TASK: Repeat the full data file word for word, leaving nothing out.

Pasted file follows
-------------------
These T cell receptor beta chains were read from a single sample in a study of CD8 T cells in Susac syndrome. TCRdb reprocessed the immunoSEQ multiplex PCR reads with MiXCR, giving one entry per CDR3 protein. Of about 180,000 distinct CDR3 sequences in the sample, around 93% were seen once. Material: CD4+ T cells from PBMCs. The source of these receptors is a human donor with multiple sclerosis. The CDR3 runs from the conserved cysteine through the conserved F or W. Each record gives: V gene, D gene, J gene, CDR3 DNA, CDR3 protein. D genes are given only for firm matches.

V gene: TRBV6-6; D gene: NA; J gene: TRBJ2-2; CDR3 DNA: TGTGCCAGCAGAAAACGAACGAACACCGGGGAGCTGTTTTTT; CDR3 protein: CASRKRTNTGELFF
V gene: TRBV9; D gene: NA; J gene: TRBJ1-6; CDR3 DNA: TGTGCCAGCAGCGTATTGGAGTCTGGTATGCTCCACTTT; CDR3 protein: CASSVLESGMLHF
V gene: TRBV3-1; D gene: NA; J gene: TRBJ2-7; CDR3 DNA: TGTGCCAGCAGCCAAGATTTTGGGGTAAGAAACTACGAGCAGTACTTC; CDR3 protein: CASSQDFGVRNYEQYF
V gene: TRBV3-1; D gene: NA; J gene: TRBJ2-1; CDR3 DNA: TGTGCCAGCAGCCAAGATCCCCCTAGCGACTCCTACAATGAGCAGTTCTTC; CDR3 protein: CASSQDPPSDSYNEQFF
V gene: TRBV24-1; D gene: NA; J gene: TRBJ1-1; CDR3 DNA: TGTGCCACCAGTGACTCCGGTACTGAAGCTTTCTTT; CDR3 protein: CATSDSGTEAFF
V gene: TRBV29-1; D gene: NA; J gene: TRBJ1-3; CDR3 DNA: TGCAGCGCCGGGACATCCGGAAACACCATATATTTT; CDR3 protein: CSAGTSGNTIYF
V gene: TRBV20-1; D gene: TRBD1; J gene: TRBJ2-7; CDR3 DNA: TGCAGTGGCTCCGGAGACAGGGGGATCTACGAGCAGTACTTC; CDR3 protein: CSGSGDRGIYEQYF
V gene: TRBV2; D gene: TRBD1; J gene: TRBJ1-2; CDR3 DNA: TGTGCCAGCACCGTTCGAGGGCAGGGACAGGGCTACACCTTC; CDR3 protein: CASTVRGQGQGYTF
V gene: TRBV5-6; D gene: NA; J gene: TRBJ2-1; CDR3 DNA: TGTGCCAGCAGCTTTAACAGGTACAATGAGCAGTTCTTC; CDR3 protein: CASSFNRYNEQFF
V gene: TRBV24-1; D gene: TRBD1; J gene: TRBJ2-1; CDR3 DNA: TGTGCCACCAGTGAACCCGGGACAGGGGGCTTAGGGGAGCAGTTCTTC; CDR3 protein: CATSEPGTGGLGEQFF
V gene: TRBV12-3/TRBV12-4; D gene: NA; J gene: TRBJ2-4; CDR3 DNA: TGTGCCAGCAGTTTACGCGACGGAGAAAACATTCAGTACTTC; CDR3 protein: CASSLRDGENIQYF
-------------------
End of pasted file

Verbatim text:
These T cell receptor beta chains were read from a single sample in a study of CD8 T cells in Susac syndrome. TCRdb reprocessed the immunoSEQ multiplex PCR reads with MiXCR, giving one entry per CDR3 protein. Of about 180,000 distinct CDR3 sequences in the sample, around 93% were seen once. Material: CD4+ T cells from PBMCs. The source of these receptors is a human donor with multiple sclerosis. The CDR3 runs from the conserved cysteine through the conserved F or W. Each record gives: V gene, D gene, J gene, CDR3 DNA, CDR3 protein. D genes are given only for firm matches.

V gene: TRBV6-6; D gene: NA; J gene: TRBJ2-2; CDR3 DNA: TGTGCCAGCAGAAAACGAACGAACACCGGGGAGCTGTTTTTT; CDR3 protein: CASRKRTNTGELFF
V gene: TRBV9; D gene: NA; J gene: TRBJ1-6; CDR3 DNA: TGTGCCAGCAGCGTATTGGAGTCTGGTATGCTCCACTTT; CDR3 protein: CASSVLESGMLHF
V gene: TRBV3-1; D gene: NA; J gene: TRBJ2-7; CDR3 DNA: TGTGCCAGCAGCCAAGATTTTGGGGTAAGAAACTACGAGCAGTACTTC; CDR3 protein: CASSQDFGVRNYEQYF
V gene: TRBV3-1; D gene: NA; J gene: TRBJ2-1; CDR3 DNA: TGTGCCAGCAGCCAAGATCCCCCTAGCGACTCCTACAATGAGCAGTTCTTC; CDR3 protein: CASSQDPPSDSYNEQFF
V gene: TRBV24-1; D gene: NA; J gene: TRBJ1-1; CDR3 DNA: TGTGCCACCAGTGACTCCGGTACTGAAGCTTTCTTT; CDR3 protein: CATSDSGTEAFF
V gene: TRBV29-1; D gene: NA; J gene: TRBJ1-3; CDR3 DNA: TGCAGCGCCGGGACATCCGGAAACACCATATATTTT; CDR3 protein: CSAGTSGNTIYF
V gene: TRBV20-1; D gene: TRBD1; J gene: TRBJ2-7; CDR3 DNA: TGCAGTGGCTCCGGAGACAGGGGGATCTACGAGCAGTACTTC; CDR3 protein: CSGSGDRGIYEQYF
V gene: TRBV2; D gene: TRBD1; J gene: TRBJ1-2; CDR3 DNA: TGTGCCAGCACCGTTCGAGGGCAGGGACAGGGCTACACCTTC; CDR3 protein: CASTVRGQGQGYTF
V gene: TRBV5-6; D gene: NA; J gene: TRBJ2-1; CDR3 DNA: TGTGCCAGCAGCTTTAACAGGTACAATGAGCAGTTCTTC; CDR3 protein: CASSFNRYNEQFF
V gene: TRBV24-1; D gene: TRBD1; J gene: TRBJ2-1; CDR3 DNA: TGTGCCACCAGTGAACCCGGGACAGGGGGCTTAGGGGAGCAGTTCTTC; CDR3 protein: CATSEPGTGGLGEQFF
V gene: TRBV12-3/TRBV12-4; D gene: NA; J gene: TRBJ2-4; CDR3 DNA: TGTGCCAGCAGTTTACGCGACGGAGAAAACATTCAGTACTTC; CDR3 protein: CASSLRDGENIQYF